Sell Alberta to the US, separatist movement ignites following federal election results

Dr. David Zondag of Stettler has taken a different direction when it comes to Alberta leaving Canada by creating a new website that talks about the benefits of selling the province. ECA Review/T.Huxley

Rumblings of separation have been around for years but after the 43rd federal election results were in on Mon. Oct. 21, this cry for change exploded.

An online Facebook group called WEXIT (Western Exit) accumulated 30,000 members within its first hour of inception, showing the increasing demand for western separation from Canada.

One Stettler man, in particular, is taking a different approach to this idea.

Dr. David Zondag of Stettler proposes Albertans should sell the province of Alberta to the United States for a hefty price tag of $500 Billion US rather than being a sovereign, landlocked country.

Seeing how the downturn of the economy continues to escalate and foreign investment pulling out, he felt it was prudent to take a drastic change to keep Alberta viable.

“If you don’t have foreign income coming in to your province you don’t have a way to sustain yourself so with all the regulations and fighting in between BC and the federal government not allowing us to get pipelines to get our product to market it became obvious that we need a radical solution and that solution is to join the United States,” said Dr. Zondag.

To initiate this process, Dr. Zondag is committed to raising $30 million to hold a province-wide referendum on or before Oct. 1, 2020 to separate from Canada.

He calculated this to about $15 per person.

He says proceeds of the sale to the US will result in $100,000 for each family within the province.

His website, sellalberta.com, goes in-depth as to why this would be the appropriate route to take.

Selling Alberta could provide things like sustained health care, control of the education system, keeping the Statutes of Alberta as the Law of the State and all federal assets remain in Alberta.

This sale would also have certificates, diplomas, degrees, doctorates, etc. become US compliant instead of Canadian compliant.

Currency would be changed to the US dollar rather than other ideas such as ‘the Prairie Oyster’ joked about online.

Land titles and water rights would remain as written under the Land Titles Act.

Alberta would also potentially get two senators and the appropriate number of congressmen, for fair proportional representation at the Federal Government level, which Albertans currently do not have.

“If we just separate to a ragtag country we won’t have a lot of credibility,” he said. “With the United States, you have an incredible amount of credibility and the world loves to invest in the United States so we would fall under that protective umbrella.”

“Second of all, the United States has only 40 billion barrels of oil in reserves where we have 160. The US has spent trillions of dollars stabilizing the Middle East in order to protect their oil supply when we could to that for them for a fraction of the cost so by becoming a state they could essentially pull out of the Middle East.”

Zondag raised a question as to why separating has to be the solution to this problem. “There is a lot of talk about Alberta joining the US, just separating and joining, that’s fine but why doesn’t it make sense to sell? Because Alberta is ours. We the people of the province own it.”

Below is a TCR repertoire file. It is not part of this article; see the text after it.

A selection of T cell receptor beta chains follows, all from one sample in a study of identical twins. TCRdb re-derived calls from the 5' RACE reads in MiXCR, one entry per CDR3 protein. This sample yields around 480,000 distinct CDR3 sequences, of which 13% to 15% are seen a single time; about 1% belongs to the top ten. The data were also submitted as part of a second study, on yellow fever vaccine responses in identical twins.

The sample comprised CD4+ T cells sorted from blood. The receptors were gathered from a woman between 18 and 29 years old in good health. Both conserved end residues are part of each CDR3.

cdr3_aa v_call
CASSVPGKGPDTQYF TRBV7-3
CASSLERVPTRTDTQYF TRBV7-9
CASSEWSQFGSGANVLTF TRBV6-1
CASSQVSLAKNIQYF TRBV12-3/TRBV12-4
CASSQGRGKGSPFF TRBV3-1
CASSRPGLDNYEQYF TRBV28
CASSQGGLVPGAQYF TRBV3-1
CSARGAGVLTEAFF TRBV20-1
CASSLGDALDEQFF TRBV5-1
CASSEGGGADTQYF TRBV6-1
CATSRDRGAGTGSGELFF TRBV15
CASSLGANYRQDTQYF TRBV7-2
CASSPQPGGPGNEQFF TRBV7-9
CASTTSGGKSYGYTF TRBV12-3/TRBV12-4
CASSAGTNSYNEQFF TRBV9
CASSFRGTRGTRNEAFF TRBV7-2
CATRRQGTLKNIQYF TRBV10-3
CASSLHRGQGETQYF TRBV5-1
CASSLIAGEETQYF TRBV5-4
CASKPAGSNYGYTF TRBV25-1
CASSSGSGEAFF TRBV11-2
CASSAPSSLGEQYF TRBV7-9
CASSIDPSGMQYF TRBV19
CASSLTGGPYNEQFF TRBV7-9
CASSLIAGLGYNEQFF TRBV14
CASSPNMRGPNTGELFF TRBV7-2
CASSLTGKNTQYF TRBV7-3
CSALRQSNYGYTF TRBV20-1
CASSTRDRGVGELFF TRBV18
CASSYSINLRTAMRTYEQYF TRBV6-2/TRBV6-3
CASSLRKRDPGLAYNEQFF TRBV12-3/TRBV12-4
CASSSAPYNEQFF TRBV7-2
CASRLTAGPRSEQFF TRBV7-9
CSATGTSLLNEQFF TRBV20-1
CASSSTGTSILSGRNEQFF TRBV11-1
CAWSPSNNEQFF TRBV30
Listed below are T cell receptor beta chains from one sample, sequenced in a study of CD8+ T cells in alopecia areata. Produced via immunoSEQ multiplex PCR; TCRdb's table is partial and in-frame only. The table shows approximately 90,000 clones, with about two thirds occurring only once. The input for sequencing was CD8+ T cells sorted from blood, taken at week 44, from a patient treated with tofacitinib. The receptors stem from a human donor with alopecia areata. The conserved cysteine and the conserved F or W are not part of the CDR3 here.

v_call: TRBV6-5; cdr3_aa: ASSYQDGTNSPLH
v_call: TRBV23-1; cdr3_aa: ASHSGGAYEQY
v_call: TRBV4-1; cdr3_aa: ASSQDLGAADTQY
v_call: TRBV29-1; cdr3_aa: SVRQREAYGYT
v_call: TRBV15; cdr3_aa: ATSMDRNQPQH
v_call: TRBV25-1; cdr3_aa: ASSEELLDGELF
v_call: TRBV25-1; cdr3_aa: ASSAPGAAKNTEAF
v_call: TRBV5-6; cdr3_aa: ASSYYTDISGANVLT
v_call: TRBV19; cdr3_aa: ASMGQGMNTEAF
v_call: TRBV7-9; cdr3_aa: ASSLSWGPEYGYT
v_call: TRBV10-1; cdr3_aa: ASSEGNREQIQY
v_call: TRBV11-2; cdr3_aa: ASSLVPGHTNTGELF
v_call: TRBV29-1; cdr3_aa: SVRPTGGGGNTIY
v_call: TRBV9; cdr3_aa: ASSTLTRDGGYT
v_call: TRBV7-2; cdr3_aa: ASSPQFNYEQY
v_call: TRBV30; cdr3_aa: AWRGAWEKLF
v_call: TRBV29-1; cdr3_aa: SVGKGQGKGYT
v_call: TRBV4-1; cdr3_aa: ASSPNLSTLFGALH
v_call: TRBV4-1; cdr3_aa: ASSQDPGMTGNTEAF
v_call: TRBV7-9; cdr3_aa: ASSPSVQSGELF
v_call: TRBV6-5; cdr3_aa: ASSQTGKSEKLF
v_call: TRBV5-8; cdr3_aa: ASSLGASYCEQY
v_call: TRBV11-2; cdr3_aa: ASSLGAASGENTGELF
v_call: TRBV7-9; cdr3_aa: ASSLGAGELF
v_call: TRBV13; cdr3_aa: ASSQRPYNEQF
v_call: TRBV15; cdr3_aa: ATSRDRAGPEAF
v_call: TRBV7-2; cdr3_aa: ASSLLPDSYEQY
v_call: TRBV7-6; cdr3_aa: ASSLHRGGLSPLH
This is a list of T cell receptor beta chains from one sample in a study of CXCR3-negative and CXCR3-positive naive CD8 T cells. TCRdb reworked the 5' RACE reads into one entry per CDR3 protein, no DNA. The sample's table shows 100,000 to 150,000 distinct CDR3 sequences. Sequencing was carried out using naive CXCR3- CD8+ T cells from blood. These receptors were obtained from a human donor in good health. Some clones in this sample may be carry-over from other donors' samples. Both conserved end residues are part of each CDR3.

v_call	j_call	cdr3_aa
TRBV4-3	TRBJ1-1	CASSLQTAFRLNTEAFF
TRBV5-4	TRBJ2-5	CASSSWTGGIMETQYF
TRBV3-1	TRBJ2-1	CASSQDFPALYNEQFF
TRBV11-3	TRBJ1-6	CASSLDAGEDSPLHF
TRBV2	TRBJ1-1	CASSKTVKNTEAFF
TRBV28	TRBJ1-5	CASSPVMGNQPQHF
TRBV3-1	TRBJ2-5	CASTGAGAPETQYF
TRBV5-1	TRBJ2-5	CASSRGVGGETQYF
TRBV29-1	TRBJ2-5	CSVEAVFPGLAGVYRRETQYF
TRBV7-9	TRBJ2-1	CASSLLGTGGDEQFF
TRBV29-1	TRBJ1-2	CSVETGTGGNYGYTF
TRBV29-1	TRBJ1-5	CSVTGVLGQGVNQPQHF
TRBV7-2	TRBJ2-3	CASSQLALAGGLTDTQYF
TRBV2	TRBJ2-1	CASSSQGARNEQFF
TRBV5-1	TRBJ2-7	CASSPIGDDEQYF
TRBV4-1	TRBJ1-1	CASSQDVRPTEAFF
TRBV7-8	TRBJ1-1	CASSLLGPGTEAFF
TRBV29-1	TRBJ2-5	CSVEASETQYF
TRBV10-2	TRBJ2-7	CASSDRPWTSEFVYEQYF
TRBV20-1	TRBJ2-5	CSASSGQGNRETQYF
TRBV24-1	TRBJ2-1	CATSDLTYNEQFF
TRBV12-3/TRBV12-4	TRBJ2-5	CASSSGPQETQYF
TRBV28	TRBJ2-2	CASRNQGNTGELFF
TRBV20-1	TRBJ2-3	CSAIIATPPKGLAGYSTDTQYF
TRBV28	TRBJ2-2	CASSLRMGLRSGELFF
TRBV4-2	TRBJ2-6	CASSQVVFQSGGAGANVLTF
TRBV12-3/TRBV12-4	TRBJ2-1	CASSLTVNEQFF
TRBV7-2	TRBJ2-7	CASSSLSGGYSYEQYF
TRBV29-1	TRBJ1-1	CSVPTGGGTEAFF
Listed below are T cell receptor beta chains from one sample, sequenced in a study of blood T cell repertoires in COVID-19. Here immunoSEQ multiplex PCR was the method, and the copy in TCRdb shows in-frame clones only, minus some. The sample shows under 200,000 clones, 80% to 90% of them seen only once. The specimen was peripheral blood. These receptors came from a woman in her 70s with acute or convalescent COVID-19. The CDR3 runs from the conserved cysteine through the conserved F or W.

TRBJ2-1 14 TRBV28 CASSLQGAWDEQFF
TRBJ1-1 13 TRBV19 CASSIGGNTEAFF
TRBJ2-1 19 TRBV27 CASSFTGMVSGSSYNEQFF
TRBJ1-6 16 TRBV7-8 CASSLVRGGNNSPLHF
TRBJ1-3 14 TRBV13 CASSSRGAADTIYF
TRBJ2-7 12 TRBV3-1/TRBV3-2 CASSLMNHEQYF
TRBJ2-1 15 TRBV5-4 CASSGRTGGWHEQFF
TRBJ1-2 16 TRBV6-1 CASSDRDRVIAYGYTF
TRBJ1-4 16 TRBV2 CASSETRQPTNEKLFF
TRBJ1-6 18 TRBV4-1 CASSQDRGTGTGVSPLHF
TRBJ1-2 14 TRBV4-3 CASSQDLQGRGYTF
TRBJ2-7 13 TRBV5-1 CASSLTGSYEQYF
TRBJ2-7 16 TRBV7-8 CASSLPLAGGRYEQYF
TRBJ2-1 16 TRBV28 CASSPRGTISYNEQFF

“Since we’ve been falling backwards for the last few years, it’s time we finally benefited a little bit.” Zondag has found many benefits to selling, like the ending of fighting to get oil through rather than fighting with surrounding neighbours or the federal government.

“The Americans are just better business partners than the Canadian federal government so in many ways it makes more sense to sell,” he continued.

Despite the positives he identified, Zondag did note one negative that could prevent people from wanting to pursue this.

“The drawback is that people don’t want to become Americans. People are proud Canadians but we have only been here for 100 years, we don’t have a lot of culture, Canadiana established. And if we don’t do this we remain proud broke Canadians.”

Despite the push for this, the Stettlerite is not happy to be resorting to this.

“I don’t like the choice and it may not be the best choice but the least worst choice we have right now,” he said.

Compared to Venezuela, a country where Zondag spent some of his life in, over four million people have left the country due to the mismanagement of their exports and the lack of jobs associated with it.

“The remainder of the people who are there over the last three years, they have on average lost 35 pounds per person. I can see that slowly happening to Alberta if we do not exploit our oil and gas reserves,” said Zondag.

As for the correlation between WEXIT and selling, Zondag agreed that people are looking for a solution in order to get rid of the power of the federal government.

The difference is the challenge of creating a new government from scratch as well as resources and services.

“WEXIT has a problem because you need to get more than one province together and creating a federal government is a daunting task. You need federal aviation, you need immigration, you need border protection services and it’s a lot more efficient and effective for us to slide under the US federal umbrella rather than it is to create our own.”

 

Terri Huxley

ECA Review

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